South Bossier fencer earns spot in Junior Olympic Championships
Story by Sydney Bonner, Special to the Press-Tribune
The moment was here, it all boiled down to this. Two years of experience was all or nothing at this point.
Sabre in hand, Jarrod Tauzin, sophomore at Parkway High School, was eye to eye with one of the best fencers in the state. He saluted his opponent as well as the audience. The two fencers had found themselves in overtime and were becoming weary of the upright stance they had been holding fiercely for hours it seemed.
Tauzin suddenly felt himself relax and knew the moment was his. He won a bronze medal at the Louisiana State Championship Qualifier and a spot in the 2014 Junior Olympic Fencing Championships.
“What a vibrant, wonderful student to work with—not just in fencing terms, but him and his family were wonderful to work with.” said Coach Andy Shaw after sharing the experience of Tauzin’s victory.
Around two years ago, a friend of Tauzin’s asked him to attend the Fairfield Avenue School of Fencing in Shreveport to give it a stab.
Little did Tauzin know, training with owner and coach, Andy Shaw, would be his golden ticket to get him into the 2014 Junior Olympic Fencing Championships.
Tauzin admits that his favorite weapon of choice is the epee since it gives access to the whole body.
How does Tauzin make time to fence whenever he attends soccer practice on a regular basis?
“To me, soccer is more of team effort whereas fencing is all about your ability and what you can do versus your opponent.” Tauzin said. “The competitiveness of the sport and the fact that I can be aggressive makes it exciting.”
Tauzin’s favorite fencing stance is the “prene,” which he describes as the opponent coming at you like a bull and then you quickly step aside while raising your sword.
Without the teachings of his coach, Andy Shaw, Tauzin may still be giving all his attention to the soccer field.
Shaw grew up in busy midtown Manhattan in 1950, where ironically enough he lived next door to fencing Olympian Edward Vebell that connected him to Csaba Elthes, the Olympic coach who taught competitive fencing at Giorgio Santelli’s club in Greenwich Village.
What became a few practices advanced into hours and years of hard work and passion for the sport, which led to many doors of opportunity for Shaw.
From award winning tournaments in high school to college scholarship offers, Shaw gave the sport his everything. Shaw attended Temple University where he was captain of the fencing team for 2 years that lead the team to win 4 consecutive Middle Atlantic Conference titles as well as teaching fencing professionally at colleges.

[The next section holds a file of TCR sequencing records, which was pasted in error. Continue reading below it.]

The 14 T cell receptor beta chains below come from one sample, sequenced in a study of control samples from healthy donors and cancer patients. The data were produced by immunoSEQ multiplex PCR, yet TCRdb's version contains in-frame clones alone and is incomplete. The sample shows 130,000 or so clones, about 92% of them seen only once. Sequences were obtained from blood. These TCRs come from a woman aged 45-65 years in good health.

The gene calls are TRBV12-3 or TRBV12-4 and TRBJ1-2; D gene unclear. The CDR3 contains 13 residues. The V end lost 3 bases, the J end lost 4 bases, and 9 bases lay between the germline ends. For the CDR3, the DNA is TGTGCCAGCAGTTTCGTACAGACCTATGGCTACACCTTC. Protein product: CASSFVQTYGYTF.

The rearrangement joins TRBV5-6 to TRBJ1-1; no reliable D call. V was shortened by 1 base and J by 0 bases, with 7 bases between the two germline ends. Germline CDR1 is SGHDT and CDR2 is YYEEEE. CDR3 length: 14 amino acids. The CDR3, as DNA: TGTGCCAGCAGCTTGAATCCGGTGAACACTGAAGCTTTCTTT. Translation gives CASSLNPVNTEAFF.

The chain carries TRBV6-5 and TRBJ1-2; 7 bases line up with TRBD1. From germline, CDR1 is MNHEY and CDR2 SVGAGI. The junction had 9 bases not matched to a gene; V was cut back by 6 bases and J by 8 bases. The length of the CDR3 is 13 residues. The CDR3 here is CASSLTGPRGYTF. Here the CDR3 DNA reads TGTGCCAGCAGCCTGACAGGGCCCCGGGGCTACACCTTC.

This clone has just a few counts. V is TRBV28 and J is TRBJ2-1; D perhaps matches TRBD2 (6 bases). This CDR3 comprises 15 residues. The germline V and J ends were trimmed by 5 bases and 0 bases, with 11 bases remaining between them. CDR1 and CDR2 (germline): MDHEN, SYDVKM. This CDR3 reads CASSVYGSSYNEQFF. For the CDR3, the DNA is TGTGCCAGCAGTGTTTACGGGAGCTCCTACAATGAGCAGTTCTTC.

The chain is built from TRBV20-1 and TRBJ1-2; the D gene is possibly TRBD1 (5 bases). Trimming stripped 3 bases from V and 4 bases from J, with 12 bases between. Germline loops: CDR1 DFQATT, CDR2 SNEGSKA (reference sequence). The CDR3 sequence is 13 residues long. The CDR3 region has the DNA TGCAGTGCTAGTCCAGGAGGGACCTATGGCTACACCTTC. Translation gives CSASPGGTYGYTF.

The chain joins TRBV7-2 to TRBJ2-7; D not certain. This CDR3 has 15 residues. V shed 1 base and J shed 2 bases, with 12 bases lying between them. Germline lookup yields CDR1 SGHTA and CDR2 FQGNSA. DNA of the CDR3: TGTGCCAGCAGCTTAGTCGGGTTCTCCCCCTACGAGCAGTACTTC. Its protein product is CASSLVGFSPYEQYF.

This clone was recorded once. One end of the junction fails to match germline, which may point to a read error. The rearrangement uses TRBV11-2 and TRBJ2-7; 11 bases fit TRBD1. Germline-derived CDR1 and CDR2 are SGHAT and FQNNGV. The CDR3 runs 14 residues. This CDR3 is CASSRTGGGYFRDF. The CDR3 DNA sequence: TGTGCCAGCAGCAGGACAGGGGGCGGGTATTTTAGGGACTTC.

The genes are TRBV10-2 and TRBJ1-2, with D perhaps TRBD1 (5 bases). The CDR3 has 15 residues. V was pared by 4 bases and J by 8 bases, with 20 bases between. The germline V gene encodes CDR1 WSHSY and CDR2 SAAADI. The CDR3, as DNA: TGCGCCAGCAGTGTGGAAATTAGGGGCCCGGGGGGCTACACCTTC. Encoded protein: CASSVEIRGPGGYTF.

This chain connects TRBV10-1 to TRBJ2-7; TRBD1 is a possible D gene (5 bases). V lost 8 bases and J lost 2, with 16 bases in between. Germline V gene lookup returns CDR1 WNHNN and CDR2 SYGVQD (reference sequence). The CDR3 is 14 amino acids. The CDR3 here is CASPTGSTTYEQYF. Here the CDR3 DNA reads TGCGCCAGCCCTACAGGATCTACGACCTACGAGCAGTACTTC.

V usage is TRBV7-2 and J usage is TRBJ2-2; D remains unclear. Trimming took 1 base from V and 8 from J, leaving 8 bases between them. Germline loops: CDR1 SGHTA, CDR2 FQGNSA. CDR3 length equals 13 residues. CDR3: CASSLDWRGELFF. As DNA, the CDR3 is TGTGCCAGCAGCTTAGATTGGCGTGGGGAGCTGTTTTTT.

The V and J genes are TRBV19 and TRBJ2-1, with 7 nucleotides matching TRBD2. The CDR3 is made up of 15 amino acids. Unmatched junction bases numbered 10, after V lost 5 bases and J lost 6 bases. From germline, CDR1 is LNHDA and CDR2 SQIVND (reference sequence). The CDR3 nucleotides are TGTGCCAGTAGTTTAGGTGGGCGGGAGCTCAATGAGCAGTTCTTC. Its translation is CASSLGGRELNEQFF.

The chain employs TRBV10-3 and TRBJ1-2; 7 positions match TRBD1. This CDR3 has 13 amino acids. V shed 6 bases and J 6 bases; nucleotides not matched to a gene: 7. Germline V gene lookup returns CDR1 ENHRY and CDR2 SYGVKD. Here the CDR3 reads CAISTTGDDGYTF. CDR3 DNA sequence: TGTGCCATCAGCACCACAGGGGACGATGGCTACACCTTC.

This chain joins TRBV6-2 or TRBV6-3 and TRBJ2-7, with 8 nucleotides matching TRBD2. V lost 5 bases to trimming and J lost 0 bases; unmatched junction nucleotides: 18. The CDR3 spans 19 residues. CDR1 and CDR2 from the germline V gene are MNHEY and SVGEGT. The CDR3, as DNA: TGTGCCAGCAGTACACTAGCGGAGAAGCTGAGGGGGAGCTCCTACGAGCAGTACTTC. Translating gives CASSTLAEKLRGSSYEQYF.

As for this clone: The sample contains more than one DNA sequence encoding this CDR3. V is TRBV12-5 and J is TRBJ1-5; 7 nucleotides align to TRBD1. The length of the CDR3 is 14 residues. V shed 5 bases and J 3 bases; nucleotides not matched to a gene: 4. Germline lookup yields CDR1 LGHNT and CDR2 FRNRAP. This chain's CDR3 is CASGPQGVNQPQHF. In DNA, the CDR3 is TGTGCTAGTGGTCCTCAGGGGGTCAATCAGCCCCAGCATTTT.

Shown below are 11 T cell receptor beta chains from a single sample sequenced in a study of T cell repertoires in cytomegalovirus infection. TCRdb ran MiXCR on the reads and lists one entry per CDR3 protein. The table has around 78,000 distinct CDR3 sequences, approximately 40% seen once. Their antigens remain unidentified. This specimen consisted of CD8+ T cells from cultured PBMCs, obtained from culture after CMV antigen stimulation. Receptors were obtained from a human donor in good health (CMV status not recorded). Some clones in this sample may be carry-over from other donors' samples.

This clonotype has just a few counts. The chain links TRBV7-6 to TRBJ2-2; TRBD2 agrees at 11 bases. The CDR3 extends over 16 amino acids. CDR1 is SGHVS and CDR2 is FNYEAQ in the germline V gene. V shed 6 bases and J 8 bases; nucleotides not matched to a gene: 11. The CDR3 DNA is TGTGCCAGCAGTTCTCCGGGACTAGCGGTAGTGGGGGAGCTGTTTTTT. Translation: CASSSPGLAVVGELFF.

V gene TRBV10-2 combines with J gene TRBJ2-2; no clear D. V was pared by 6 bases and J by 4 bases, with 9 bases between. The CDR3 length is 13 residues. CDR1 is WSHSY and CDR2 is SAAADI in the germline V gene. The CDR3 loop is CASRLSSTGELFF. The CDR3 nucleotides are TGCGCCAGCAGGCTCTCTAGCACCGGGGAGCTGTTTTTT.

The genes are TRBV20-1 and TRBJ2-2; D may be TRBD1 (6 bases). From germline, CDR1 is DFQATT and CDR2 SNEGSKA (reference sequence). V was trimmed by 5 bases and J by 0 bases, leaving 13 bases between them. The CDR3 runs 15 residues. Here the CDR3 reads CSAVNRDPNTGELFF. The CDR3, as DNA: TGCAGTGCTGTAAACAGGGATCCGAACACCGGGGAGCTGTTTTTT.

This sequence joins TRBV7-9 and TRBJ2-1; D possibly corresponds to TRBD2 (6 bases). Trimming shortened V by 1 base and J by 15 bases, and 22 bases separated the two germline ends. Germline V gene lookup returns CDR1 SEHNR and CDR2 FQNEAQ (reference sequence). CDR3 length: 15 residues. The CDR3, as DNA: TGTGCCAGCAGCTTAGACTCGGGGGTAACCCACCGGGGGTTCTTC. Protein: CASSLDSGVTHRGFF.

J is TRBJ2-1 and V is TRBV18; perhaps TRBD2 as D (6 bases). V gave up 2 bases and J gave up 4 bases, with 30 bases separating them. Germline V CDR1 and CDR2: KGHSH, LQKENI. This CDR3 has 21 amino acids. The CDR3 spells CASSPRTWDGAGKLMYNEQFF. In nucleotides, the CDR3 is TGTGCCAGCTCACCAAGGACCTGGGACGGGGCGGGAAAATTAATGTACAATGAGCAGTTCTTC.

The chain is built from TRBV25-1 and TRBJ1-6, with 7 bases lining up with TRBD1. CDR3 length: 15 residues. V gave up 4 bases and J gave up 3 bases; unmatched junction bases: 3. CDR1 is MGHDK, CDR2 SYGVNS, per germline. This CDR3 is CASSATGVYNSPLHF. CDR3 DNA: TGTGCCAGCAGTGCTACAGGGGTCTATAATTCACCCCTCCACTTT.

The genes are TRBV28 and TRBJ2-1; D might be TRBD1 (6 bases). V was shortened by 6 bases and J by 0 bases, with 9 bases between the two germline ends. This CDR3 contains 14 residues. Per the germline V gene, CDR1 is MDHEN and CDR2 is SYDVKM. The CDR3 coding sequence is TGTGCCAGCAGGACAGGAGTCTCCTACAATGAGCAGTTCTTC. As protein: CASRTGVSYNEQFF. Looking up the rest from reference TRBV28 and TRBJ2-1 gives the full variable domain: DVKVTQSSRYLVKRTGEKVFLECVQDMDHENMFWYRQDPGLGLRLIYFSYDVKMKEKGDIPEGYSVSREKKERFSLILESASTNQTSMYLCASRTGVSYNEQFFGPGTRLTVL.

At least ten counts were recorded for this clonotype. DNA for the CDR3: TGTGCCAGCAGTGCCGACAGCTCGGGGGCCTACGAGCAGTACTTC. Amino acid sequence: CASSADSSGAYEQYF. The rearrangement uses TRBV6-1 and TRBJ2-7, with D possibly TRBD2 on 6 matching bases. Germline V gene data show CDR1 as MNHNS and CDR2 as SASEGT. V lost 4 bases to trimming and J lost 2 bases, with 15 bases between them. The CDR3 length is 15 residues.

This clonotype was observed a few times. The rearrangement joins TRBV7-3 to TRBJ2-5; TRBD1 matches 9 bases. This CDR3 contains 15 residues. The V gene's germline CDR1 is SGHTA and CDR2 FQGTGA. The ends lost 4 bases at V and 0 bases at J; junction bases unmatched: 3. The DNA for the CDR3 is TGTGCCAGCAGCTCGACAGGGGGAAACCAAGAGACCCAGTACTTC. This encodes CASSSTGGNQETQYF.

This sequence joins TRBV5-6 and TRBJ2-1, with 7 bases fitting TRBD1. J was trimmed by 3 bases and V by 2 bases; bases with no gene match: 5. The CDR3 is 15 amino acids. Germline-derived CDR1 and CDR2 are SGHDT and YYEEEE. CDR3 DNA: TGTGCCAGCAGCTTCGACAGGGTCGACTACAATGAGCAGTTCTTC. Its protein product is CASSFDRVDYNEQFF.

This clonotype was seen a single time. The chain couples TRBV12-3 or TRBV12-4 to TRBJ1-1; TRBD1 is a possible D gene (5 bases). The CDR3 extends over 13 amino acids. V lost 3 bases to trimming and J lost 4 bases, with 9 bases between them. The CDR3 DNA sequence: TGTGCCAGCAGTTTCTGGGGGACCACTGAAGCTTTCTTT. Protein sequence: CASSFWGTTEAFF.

Shaw also held an interest with acting and stage combat, which led him to become a referee travelling around the country and judging competitions. Once Shaw received another opportunity from Fencing Master Ted Katzoff, founder of the Westside Fencing Center in Los Angeles, he realized that he was becoming nationally recognized around the country.
In the 1990s, Shaw was asked to become the United States Fencing Association’s Official Historian and was considered to be the best known and most-utilized fencing figure in the country.
“Coach Shaw has taught me everything I know and is also one of the nicest men and I have ever met.” Tauzin said. “He has been a role model for me through this experience.”
Tauzin is expected to practice twice a week and gradually more often as the competition approaches in February.
Tauzin’s mother, April Tauzin, admits that he practices a lot at home and is short and solid muscle.
“I’m very excited for him, very proud, and do not care how he does out there and long as he gives it 100 percent.” April said.
“Jarrod is naturally athletic, has an overall positive attitude for learning, very open minded, quick, upbeat, and intelligent to say the least.” Shaw said. “Because he also plays another sport, this makes it not as easy for him.”
Shaw explained that in some parts of the United States, students are practicing up to 30 hours a week for the competition.
“I feel that Jarrod is in an unusual position—I mean, how many people do you actually know who have this opportunity?” Shaw said.
“Even if he does not win the competition, he will receive national recognition that could lead him to many future academic opportunities.”
The tournament will be held in Portland Oregon on February 14-17, 2014 and will consist of around 200 participants with competitive backgrounds in extensive clubs and large cities.
“My advice for Jarrod is to follow his instincts during the competition and to most importantly, to be himself.” Shaw said.
Shaw also is in charge of the Museum of American Fencing and the US Fencing Hall of Fame, which are located within the Fairfield School of Fencing.
Picture records of well-known fencing stars memorabilia dated back to the 1700s with antiques hanging from the ceiling and even a jacket from the Olympics, Tauzin adds.
Inductions are held each year from the USFA Summer National Championships in the Hall of Fame where awards are presented by Shaw.
Shaw mentioned that if Tauzin ranks in the championships, he will be the one to present the award to him at the induction ceremony.
Tauzin adds that would be a proud moment for him since he feels close with Coach Shaw.